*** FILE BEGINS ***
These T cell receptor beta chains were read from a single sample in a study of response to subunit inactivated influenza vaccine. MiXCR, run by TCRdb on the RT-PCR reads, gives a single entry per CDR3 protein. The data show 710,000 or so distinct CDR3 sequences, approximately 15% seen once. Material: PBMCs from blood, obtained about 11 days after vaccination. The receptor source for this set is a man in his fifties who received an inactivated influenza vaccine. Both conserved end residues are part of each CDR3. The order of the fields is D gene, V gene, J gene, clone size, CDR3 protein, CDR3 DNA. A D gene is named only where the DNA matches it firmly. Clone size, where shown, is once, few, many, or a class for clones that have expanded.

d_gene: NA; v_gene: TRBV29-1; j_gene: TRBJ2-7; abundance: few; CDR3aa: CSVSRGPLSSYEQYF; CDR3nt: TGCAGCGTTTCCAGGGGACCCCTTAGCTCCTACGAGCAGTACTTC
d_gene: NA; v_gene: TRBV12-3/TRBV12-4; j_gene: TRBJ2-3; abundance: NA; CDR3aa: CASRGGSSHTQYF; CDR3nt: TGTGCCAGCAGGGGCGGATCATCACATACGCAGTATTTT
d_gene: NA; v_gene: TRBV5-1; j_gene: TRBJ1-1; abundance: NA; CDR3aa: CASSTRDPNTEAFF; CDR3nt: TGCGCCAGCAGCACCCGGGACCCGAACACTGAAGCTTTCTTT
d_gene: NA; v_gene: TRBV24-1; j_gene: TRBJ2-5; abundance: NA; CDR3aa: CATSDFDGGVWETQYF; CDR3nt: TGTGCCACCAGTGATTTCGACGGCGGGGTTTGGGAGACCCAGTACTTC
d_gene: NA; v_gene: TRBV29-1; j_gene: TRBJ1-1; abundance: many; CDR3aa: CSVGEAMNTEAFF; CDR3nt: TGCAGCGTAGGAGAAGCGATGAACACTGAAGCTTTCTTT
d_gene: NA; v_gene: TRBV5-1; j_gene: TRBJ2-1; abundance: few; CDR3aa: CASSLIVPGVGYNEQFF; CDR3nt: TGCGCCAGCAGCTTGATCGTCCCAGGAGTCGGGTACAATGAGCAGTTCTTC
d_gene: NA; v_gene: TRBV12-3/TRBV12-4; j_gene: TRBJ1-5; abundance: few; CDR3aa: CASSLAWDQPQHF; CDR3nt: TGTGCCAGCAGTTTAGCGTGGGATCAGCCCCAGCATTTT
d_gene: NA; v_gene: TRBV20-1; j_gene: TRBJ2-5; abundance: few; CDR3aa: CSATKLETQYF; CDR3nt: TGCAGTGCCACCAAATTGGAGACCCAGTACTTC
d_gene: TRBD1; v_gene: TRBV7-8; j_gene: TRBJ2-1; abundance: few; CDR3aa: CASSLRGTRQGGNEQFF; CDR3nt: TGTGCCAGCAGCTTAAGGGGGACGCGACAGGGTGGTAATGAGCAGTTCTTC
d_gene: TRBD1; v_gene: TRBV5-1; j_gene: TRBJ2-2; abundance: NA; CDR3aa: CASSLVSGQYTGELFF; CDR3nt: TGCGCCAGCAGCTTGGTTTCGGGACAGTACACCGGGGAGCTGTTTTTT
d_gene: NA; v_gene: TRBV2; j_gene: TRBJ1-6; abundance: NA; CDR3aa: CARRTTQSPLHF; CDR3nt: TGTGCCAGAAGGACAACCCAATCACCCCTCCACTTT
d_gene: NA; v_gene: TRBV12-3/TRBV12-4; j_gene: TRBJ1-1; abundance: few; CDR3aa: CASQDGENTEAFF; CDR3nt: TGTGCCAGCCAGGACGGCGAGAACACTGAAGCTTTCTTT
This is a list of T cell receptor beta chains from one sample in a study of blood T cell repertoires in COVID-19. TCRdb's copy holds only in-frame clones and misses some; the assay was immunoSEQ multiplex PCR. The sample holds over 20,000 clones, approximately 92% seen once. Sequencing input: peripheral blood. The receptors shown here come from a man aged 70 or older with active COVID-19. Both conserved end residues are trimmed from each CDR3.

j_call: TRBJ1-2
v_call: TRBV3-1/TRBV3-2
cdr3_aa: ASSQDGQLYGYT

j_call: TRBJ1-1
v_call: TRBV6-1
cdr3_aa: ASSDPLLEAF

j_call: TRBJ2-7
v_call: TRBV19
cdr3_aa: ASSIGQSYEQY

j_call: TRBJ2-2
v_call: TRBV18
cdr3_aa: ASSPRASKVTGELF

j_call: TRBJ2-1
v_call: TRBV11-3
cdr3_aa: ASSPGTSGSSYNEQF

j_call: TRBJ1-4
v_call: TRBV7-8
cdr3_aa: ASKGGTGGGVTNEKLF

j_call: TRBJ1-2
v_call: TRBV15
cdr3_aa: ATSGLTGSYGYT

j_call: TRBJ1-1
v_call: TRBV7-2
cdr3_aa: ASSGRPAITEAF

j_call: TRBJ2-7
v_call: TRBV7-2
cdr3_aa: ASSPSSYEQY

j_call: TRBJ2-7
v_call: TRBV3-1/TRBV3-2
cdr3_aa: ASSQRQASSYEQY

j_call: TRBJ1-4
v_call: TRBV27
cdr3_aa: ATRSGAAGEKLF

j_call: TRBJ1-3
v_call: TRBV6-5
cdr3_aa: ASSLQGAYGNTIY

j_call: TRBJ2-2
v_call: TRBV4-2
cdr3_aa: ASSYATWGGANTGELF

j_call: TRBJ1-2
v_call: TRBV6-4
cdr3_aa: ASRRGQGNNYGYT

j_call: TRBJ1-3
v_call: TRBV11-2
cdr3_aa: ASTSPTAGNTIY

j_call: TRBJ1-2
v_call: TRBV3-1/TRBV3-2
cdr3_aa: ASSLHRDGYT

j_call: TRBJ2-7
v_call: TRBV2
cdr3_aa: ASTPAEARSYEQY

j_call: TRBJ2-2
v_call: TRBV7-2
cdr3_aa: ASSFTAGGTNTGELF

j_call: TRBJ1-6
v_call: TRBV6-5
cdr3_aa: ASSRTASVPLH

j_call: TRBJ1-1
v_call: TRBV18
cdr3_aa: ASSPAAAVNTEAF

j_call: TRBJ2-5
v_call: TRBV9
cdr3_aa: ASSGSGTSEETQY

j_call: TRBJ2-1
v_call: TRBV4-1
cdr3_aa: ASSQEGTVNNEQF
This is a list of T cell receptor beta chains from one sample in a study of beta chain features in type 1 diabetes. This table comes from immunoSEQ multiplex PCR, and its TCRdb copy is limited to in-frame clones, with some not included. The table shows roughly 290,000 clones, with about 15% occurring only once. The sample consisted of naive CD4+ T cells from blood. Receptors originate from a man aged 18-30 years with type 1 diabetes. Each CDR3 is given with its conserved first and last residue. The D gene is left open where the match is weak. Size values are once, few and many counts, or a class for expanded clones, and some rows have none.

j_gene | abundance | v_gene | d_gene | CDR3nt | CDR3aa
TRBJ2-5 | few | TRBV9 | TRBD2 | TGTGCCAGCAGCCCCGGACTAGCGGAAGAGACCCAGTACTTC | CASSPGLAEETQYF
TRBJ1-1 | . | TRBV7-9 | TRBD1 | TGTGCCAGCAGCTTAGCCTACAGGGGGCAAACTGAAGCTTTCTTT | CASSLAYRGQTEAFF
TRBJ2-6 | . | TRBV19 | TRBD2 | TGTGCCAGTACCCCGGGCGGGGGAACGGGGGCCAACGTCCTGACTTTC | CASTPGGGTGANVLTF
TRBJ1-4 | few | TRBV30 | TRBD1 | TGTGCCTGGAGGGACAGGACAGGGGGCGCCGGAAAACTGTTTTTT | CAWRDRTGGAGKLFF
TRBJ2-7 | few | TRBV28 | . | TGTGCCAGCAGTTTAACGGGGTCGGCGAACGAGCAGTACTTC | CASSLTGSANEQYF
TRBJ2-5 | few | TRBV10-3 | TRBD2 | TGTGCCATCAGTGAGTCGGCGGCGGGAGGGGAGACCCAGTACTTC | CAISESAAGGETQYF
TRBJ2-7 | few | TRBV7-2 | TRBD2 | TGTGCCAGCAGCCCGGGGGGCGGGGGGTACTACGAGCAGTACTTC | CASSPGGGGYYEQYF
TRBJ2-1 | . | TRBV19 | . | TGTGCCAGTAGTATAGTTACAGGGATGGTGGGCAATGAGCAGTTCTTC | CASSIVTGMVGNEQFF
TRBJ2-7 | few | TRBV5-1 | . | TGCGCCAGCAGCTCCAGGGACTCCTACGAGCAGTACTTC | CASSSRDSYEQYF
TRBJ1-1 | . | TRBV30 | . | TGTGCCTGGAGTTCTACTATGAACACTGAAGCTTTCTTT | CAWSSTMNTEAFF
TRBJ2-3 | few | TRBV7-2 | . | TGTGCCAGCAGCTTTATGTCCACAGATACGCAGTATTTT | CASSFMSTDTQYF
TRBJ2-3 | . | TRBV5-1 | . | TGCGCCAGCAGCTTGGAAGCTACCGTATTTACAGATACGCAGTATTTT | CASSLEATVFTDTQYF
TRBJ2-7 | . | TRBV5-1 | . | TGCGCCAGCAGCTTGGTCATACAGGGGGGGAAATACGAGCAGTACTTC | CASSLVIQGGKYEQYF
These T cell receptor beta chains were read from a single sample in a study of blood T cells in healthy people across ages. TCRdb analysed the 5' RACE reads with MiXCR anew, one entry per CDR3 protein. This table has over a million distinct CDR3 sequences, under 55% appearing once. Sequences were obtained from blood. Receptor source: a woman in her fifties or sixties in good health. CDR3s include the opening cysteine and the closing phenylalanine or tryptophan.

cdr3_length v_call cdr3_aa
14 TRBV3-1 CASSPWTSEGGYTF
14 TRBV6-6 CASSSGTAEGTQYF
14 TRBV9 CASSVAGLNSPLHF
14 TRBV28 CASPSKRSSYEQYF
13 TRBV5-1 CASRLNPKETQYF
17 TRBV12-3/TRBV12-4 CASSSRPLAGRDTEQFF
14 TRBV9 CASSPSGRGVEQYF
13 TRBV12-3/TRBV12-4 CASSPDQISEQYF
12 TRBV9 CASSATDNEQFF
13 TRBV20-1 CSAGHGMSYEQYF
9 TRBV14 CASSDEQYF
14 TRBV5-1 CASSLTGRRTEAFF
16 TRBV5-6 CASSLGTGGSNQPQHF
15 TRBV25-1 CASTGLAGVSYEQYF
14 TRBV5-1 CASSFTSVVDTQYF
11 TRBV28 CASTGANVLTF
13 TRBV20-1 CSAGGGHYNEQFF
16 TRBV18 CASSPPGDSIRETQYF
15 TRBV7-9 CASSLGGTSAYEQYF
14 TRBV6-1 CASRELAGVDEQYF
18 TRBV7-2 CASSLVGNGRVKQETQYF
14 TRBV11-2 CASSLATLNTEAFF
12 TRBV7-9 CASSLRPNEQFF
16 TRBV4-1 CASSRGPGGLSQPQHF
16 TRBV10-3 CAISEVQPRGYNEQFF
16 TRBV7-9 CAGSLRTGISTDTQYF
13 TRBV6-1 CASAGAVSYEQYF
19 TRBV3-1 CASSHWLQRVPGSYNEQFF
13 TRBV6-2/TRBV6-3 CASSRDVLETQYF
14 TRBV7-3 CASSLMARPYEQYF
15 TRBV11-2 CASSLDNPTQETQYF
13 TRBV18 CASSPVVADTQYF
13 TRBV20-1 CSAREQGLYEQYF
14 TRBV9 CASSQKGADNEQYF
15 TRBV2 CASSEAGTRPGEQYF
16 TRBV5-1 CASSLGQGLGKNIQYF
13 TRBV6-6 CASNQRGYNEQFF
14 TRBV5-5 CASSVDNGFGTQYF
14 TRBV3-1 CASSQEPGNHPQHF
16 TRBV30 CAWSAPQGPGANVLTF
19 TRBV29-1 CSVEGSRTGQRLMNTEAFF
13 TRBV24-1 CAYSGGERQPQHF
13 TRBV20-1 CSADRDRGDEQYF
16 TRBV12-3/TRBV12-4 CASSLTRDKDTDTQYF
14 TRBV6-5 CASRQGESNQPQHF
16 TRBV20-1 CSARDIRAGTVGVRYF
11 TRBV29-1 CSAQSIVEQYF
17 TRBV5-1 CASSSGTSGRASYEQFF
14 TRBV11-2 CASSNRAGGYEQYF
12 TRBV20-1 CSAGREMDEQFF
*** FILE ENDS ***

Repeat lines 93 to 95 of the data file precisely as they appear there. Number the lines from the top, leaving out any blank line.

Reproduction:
TRBJ2-3 | few | TRBV7-2 | . | TGTGCCAGCAGCTTTATGTCCACAGATACGCAGTATTTT | CASSFMSTDTQYF
TRBJ2-3 | . | TRBV5-1 | . | TGCGCCAGCAGCTTGGAAGCTACCGTATTTACAGATACGCAGTATTTT | CASSLEATVFTDTQYF
TRBJ2-7 | . | TRBV5-1 | . | TGCGCCAGCAGCTTGGTCATACAGGGGGGGAAATACGAGCAGTACTTC | CASSLVIQGGKYEQYF